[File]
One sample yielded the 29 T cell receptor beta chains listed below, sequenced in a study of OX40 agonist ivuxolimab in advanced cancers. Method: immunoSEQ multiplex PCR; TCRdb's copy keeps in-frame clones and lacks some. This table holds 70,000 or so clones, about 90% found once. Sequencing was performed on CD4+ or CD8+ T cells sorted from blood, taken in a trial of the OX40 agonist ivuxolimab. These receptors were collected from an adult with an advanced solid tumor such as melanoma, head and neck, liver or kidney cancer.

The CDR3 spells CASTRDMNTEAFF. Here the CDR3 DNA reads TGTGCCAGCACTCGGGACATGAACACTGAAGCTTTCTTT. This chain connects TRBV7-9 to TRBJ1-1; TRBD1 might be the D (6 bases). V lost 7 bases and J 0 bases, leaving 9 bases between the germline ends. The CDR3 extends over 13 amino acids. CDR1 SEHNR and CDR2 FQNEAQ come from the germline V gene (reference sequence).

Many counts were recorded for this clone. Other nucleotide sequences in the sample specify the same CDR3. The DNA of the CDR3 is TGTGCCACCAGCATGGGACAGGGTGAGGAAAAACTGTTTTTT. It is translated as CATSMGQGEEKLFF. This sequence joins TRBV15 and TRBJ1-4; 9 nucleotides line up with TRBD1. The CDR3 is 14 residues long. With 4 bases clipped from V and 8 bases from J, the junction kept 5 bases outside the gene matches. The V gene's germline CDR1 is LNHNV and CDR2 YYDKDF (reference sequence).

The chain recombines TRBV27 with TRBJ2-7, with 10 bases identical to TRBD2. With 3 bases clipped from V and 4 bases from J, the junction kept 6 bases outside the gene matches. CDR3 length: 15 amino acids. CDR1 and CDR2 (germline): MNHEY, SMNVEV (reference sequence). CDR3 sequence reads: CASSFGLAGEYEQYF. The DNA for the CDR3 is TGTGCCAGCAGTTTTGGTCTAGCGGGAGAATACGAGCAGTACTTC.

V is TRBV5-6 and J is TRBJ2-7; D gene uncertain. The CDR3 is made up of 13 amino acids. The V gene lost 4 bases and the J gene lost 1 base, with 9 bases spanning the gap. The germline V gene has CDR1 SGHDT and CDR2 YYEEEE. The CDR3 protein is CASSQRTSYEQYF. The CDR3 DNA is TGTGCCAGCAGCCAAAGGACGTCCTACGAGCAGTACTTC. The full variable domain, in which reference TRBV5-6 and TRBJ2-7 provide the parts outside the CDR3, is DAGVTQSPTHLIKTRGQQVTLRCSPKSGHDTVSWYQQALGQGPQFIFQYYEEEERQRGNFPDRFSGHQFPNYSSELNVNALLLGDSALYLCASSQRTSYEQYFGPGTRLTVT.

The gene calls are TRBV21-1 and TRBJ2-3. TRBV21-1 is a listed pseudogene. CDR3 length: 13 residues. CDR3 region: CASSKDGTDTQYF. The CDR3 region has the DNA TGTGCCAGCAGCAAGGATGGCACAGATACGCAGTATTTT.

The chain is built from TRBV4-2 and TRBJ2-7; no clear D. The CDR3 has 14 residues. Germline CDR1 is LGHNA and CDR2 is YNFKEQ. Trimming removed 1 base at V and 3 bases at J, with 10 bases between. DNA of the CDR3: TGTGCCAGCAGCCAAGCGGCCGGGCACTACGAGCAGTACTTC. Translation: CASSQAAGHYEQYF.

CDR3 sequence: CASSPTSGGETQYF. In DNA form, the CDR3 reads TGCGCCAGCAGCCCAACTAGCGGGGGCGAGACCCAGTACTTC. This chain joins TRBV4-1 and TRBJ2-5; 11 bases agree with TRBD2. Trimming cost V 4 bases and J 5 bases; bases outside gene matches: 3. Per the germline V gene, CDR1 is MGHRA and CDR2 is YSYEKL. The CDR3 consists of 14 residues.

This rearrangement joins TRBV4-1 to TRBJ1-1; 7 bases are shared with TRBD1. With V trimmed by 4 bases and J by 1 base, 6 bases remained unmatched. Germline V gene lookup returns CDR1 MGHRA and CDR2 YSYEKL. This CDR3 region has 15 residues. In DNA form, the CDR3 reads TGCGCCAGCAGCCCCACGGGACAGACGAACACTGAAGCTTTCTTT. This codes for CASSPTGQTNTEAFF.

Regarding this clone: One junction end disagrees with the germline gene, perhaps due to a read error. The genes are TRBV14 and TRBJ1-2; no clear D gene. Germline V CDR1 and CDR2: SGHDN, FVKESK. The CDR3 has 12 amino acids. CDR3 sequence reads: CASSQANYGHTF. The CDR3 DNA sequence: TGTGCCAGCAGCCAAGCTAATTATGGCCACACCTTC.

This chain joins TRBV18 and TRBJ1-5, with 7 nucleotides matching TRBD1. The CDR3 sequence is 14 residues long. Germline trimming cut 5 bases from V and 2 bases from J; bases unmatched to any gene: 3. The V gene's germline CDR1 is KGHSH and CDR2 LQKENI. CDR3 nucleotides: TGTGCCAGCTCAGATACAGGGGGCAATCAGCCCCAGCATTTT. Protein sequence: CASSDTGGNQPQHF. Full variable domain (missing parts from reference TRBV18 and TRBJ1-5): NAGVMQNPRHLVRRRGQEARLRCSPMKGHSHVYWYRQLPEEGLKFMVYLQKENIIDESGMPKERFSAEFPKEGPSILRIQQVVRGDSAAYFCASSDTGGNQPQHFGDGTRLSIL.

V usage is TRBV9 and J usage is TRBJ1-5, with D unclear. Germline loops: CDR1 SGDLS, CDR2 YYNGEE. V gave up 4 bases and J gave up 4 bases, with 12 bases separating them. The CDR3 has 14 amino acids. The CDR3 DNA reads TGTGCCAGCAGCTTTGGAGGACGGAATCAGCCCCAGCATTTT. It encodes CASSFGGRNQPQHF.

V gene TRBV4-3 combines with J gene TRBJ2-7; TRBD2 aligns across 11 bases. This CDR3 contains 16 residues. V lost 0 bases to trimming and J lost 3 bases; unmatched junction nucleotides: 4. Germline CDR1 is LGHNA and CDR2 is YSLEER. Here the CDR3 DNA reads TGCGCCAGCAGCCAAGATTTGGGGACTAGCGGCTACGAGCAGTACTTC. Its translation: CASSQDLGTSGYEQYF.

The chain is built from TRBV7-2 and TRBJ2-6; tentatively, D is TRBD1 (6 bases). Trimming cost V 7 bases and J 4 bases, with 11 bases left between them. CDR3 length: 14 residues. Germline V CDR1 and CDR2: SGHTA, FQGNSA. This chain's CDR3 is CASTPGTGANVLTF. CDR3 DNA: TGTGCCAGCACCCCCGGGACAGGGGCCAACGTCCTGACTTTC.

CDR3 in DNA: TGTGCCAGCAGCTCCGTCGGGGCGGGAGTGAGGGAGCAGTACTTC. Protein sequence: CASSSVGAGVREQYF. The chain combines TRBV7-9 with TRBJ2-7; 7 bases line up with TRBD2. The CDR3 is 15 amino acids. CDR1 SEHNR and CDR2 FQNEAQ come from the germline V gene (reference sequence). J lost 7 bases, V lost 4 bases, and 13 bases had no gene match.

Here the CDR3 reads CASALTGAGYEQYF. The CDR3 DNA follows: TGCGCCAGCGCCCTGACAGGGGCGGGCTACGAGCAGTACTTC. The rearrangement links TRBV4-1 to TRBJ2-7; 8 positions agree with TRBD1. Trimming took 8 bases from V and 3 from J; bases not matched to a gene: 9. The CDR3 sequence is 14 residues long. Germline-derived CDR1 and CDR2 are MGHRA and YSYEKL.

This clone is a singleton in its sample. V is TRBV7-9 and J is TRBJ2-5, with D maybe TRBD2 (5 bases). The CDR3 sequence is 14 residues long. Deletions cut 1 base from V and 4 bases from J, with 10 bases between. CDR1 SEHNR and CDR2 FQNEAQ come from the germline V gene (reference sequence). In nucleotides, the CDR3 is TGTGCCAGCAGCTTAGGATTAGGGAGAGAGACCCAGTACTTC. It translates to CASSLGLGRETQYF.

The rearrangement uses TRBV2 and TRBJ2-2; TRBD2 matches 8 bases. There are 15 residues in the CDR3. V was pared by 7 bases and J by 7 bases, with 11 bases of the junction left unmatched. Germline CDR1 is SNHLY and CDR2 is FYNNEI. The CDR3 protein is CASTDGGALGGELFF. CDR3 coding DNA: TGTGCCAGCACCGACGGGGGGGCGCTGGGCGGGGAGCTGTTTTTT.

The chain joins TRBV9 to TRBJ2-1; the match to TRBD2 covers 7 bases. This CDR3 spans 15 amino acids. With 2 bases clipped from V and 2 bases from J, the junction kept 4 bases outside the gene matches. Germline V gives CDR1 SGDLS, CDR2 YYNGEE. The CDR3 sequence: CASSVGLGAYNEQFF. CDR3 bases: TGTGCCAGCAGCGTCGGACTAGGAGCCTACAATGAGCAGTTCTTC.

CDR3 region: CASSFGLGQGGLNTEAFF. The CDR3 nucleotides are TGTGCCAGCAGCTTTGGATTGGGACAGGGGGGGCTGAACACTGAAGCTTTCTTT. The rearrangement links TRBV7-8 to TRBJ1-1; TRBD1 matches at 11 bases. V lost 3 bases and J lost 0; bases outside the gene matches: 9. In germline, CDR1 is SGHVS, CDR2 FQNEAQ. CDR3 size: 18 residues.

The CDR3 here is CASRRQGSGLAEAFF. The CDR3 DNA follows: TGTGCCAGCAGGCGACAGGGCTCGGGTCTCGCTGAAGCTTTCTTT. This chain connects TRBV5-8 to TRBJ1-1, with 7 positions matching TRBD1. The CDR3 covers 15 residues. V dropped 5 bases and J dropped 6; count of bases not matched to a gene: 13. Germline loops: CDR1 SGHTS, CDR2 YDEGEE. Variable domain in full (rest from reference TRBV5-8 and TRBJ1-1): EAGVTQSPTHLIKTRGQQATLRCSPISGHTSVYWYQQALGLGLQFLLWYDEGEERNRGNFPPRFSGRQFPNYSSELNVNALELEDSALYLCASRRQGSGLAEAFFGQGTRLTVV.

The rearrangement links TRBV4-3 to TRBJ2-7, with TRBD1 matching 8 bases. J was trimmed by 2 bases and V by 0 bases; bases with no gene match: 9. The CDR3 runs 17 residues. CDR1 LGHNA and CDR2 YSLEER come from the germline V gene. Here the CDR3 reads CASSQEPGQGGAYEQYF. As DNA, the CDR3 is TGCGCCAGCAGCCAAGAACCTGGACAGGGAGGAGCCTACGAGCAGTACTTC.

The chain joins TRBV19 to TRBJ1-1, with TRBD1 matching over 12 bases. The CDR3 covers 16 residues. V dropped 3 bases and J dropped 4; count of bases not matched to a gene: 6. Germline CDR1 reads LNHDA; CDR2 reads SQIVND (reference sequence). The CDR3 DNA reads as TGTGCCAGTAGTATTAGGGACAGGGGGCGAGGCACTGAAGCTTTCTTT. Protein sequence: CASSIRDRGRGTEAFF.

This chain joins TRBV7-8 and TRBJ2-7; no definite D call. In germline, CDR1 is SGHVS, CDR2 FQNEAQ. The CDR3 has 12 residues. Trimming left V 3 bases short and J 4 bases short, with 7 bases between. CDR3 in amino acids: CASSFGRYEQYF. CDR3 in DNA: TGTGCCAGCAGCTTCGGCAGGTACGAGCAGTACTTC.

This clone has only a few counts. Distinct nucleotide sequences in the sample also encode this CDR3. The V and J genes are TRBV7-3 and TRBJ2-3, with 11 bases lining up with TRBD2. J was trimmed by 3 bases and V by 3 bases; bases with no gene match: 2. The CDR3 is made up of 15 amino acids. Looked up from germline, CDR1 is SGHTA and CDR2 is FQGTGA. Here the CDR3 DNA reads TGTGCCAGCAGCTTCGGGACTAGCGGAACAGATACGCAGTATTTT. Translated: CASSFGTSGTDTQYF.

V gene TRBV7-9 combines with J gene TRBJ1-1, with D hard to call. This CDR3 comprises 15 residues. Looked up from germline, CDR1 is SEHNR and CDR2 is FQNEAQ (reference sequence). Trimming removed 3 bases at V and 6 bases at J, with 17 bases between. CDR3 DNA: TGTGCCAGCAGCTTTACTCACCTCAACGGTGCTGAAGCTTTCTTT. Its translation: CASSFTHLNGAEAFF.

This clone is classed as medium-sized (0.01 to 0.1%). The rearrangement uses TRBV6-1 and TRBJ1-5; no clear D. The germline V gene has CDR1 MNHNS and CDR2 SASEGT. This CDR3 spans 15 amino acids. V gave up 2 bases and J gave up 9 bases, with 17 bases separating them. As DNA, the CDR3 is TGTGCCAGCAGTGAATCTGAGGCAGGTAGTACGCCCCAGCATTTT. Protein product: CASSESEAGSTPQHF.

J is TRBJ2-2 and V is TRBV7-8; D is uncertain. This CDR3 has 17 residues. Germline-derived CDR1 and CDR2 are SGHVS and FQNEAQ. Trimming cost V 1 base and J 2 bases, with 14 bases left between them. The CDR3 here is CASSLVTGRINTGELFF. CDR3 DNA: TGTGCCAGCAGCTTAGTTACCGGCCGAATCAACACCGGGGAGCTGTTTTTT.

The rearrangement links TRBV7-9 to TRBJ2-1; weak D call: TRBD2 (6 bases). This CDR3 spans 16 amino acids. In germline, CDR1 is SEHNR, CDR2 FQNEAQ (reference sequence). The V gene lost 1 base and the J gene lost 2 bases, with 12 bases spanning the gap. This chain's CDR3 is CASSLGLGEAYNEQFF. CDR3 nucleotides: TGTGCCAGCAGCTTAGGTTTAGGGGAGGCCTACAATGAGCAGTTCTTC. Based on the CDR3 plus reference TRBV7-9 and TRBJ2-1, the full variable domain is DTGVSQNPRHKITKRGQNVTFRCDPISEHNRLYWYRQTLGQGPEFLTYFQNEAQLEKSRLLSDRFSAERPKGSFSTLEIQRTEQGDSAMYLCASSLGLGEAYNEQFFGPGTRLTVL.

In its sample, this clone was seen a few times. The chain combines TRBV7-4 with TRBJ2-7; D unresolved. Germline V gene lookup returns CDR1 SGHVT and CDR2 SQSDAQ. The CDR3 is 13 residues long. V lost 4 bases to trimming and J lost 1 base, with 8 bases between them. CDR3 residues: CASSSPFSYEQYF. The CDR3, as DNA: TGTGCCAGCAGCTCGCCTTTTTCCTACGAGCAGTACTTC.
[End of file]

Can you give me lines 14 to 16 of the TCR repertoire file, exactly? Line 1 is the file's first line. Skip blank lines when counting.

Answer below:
The chain is built from TRBV7-2 and TRBJ2-6; tentatively, D is TRBD1 (6 bases). Trimming cost V 7 bases and J 4 bases, with 11 bases left between them. CDR3 length: 14 residues. Germline V CDR1 and CDR2: SGHTA, FQGNSA. This chain's CDR3 is CASTPGTGANVLTF. CDR3 DNA: TGTGCCAGCACCCCCGGGACAGGGGCCAACGTCCTGACTTTC.

CDR3 in DNA: TGTGCCAGCAGCTCCGTCGGGGCGGGAGTGAGGGAGCAGTACTTC. Protein sequence: CASSSVGAGVREQYF. The chain combines TRBV7-9 with TRBJ2-7; 7 bases line up with TRBD2. The CDR3 is 15 amino acids. CDR1 SEHNR and CDR2 FQNEAQ come from the germline V gene (reference sequence). J lost 7 bases, V lost 4 bases, and 13 bases had no gene match.

Here the CDR3 reads CASALTGAGYEQYF. The CDR3 DNA follows: TGCGCCAGCGCCCTGACAGGGGCGGGCTACGAGCAGTACTTC. The rearrangement links TRBV4-1 to TRBJ2-7; 8 positions agree with TRBD1. Trimming took 8 bases from V and 3 from J; bases not matched to a gene: 9. The CDR3 sequence is 14 residues long. Germline-derived CDR1 and CDR2 are MGHRA and YSYEKL.